By the time they let us in, there was a HUGE crowd of 6 people (and I was first)!   Most of the things were newer and not to my junkin' taste, but I did get some nice things...
American Plastic Bricks, which were building tiles before there were Legos.  I HAD to snap these up -- I had them when I was little and want to play with them

A campfire toaster and 3 great 'Mad Men' mid-century glasses
A 1960s card shuffler and another thermometer set (minus the baster).  I may see if I have a baster I can add to make it complete

Some old books & booklets, but nothing exciting...

An unused scrapbook and (THIS is great!) a 1955 'Beauty in Britain' book.  I HAVE to keep that -- have I ever  mentioned how much I love all things British?
  I got some great Christmas stuff, too ...

1960s metal tree-hanger candy holders, in their store box
A tin with a few old ornaments
These three 1950s Made in Japan Santas are great! 
The two on the right have stuffed 'nylon' covered faces -- we used to get lots of little novelty dolls like this in the 50s & 60s.  Each of these is 9 or 10" tall and they were a real find! 

  The sale was 'by donation', so you took your items up to the checkout and suggested your donation.  I offered what I thought was a generous donation (and the checkout lady did, too) -- until the other lady came over and was really upset that the Santas were there.  She had intended to price them separately, but didn't get to it.  Oh, well -- a bargain for me!  Do you think it was wrong that I just smiled and agreed when she said (bitterly) "You really got a good deal there."?  I don't (they had all week to price, after all)!

Sunday, May 20, 2012

What is This? The Answer!

Well, faithful readers, what is it?  Your guesses included an ashtray, incense burner, candle holder & bird feeder.  I thought it was a string holder. It took a lot of google searching with lots of different keywords to finally find it -- and we were ALL WRONG!  It's a Red Wing Pottery hanging planter.   I NEVER would have guessed that -- especially since it didn't have any drainage holes.

I still think it makes a great string holder and think I'll suggest that when I list it on Etsy.  Look at how good it looks with string:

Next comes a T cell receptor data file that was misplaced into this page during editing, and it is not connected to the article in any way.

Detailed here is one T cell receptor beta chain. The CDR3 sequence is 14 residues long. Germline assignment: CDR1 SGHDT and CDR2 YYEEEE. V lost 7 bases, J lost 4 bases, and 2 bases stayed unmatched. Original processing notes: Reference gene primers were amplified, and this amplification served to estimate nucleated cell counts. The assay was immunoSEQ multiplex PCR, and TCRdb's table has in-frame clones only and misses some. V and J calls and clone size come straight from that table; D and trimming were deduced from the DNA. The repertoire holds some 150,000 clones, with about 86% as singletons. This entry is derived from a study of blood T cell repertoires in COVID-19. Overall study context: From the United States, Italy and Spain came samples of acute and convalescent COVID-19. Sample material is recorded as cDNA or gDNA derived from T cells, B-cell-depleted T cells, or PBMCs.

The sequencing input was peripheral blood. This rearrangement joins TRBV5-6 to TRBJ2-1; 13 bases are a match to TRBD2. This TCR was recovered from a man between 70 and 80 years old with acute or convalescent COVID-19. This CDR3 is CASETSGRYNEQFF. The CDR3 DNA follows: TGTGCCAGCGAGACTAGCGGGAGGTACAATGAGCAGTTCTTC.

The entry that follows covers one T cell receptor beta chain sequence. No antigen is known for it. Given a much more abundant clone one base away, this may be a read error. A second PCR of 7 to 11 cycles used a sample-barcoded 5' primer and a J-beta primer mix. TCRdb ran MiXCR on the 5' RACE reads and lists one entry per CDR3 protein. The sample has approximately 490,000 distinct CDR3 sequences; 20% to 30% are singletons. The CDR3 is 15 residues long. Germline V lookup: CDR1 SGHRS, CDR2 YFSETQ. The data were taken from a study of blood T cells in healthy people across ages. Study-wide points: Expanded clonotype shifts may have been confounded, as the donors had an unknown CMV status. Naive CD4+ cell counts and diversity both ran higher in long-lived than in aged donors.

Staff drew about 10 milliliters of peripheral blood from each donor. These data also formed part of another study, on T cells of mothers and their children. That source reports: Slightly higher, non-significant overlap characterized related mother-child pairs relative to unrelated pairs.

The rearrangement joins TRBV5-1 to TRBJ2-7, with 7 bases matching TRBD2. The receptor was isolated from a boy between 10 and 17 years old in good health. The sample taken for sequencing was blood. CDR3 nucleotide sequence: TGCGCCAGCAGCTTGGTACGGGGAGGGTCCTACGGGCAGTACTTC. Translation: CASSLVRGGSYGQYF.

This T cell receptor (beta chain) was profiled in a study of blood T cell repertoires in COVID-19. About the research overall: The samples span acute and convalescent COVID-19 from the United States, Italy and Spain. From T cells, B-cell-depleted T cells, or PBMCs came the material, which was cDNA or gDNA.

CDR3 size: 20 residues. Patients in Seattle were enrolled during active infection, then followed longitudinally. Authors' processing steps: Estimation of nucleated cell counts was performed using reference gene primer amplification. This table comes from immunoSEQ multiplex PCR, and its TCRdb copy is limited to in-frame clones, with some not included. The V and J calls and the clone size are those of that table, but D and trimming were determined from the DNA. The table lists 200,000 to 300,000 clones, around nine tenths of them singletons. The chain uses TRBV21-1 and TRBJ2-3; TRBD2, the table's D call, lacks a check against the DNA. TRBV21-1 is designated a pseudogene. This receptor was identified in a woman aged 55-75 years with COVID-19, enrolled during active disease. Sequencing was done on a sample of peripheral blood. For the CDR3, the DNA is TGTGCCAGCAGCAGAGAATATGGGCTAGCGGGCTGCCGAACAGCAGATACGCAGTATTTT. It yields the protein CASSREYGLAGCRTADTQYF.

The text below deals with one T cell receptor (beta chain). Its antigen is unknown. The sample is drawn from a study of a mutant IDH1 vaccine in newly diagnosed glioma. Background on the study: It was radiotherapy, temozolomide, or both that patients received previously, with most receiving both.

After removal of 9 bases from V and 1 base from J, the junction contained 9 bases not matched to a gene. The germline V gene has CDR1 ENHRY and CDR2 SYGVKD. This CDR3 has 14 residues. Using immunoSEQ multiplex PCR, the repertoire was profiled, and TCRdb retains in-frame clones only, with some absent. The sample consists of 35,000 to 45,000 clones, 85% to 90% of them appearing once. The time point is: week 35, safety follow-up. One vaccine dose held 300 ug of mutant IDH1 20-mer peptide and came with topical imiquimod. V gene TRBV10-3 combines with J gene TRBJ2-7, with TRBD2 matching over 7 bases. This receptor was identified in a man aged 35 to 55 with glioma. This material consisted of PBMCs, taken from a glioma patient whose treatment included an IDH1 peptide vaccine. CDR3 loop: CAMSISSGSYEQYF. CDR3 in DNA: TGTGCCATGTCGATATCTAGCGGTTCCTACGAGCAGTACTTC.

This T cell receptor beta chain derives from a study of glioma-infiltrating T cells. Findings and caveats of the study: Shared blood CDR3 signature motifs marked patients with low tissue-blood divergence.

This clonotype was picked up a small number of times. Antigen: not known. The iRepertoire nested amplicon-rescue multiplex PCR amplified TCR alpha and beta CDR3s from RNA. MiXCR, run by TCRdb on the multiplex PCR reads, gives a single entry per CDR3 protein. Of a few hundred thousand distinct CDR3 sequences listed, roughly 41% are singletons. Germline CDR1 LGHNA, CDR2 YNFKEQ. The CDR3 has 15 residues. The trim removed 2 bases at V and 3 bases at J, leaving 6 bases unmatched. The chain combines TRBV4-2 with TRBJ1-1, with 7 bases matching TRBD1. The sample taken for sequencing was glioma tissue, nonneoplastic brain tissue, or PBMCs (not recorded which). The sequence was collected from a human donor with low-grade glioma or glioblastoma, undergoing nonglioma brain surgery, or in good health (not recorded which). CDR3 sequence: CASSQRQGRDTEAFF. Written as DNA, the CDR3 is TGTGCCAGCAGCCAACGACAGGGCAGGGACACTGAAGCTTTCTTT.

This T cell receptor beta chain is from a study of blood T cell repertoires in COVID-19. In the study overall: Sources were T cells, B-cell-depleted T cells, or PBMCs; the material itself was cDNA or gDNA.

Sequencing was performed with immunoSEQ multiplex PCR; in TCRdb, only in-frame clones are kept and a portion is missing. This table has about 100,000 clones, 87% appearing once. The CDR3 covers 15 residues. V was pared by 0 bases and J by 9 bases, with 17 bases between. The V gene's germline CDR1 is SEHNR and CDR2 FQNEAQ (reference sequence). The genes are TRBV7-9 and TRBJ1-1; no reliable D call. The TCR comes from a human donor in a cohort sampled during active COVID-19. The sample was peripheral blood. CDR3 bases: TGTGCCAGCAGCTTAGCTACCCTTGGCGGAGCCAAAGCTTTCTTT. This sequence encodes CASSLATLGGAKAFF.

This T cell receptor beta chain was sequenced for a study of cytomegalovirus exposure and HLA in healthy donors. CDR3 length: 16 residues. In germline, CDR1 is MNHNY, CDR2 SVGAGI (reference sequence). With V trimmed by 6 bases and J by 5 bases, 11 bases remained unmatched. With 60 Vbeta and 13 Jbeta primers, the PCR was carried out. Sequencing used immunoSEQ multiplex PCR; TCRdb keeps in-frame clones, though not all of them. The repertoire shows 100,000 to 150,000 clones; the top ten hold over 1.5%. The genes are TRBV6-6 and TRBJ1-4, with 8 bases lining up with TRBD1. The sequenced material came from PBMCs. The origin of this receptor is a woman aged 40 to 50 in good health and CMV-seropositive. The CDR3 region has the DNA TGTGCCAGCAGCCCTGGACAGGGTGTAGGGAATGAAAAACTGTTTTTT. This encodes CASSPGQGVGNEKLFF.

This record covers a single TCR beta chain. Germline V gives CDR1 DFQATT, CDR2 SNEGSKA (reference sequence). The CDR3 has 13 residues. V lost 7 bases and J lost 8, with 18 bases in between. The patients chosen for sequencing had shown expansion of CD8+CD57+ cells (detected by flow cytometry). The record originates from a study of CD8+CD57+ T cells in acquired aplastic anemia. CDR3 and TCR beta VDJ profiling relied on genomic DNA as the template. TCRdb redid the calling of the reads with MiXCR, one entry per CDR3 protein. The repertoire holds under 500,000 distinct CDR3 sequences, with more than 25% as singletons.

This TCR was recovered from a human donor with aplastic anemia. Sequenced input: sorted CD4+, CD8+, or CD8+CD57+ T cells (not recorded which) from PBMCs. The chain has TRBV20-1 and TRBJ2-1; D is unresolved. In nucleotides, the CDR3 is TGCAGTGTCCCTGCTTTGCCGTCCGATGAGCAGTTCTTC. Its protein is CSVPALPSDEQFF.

I can just see that on the check out counter of some upscale store or on the work counter in the studio of a glitzy Etsy seller.   Hopefully, they'll use nice baker's twine or something stylish and not white string from an old man's workbench at an estate sale...

Thanks for guessing!  It seems that there's ALWAYS something new to learn!

Friday, May 18, 2012

What is This?

I went to a great sale yesterday and another today!  I'm still cleaning everything up and snapping pictures, but wanted to share this little goodie with you and see if you can guess what it is.  I'm not positive, but I have my own idea -- I'm not going to tell until I post about the sale tomorrow, because I want to see what some other people come up with.

I got it super-cheap and was sure it was mid-century pottery.  When I got it home and looked at the bottom stamp under good light I found out it's Red Wing Pottery!  It's about 8-9" tall...

What is it?

Thursday, May 17, 2012

A Fast, Fun Sale!

Because my basement (and my barn) is starting to look like an episode of 'Hoarders: Buried Alive' and because my van gets about 23 MPG, I've really tried not to go to a lot of sales.  Sometimes, though, you've just GOT to SHOP! 

There was an estate sale in our own town last Friday, so I went on my way to the mall.  I didn't get there at the beginning, because I decided to go on a whim, as I was driving past the neighborhood.  I'd been to several sales with this dealer before and they're always really friendly and nice and, though their prices aren't dirt-cheap, they're fair.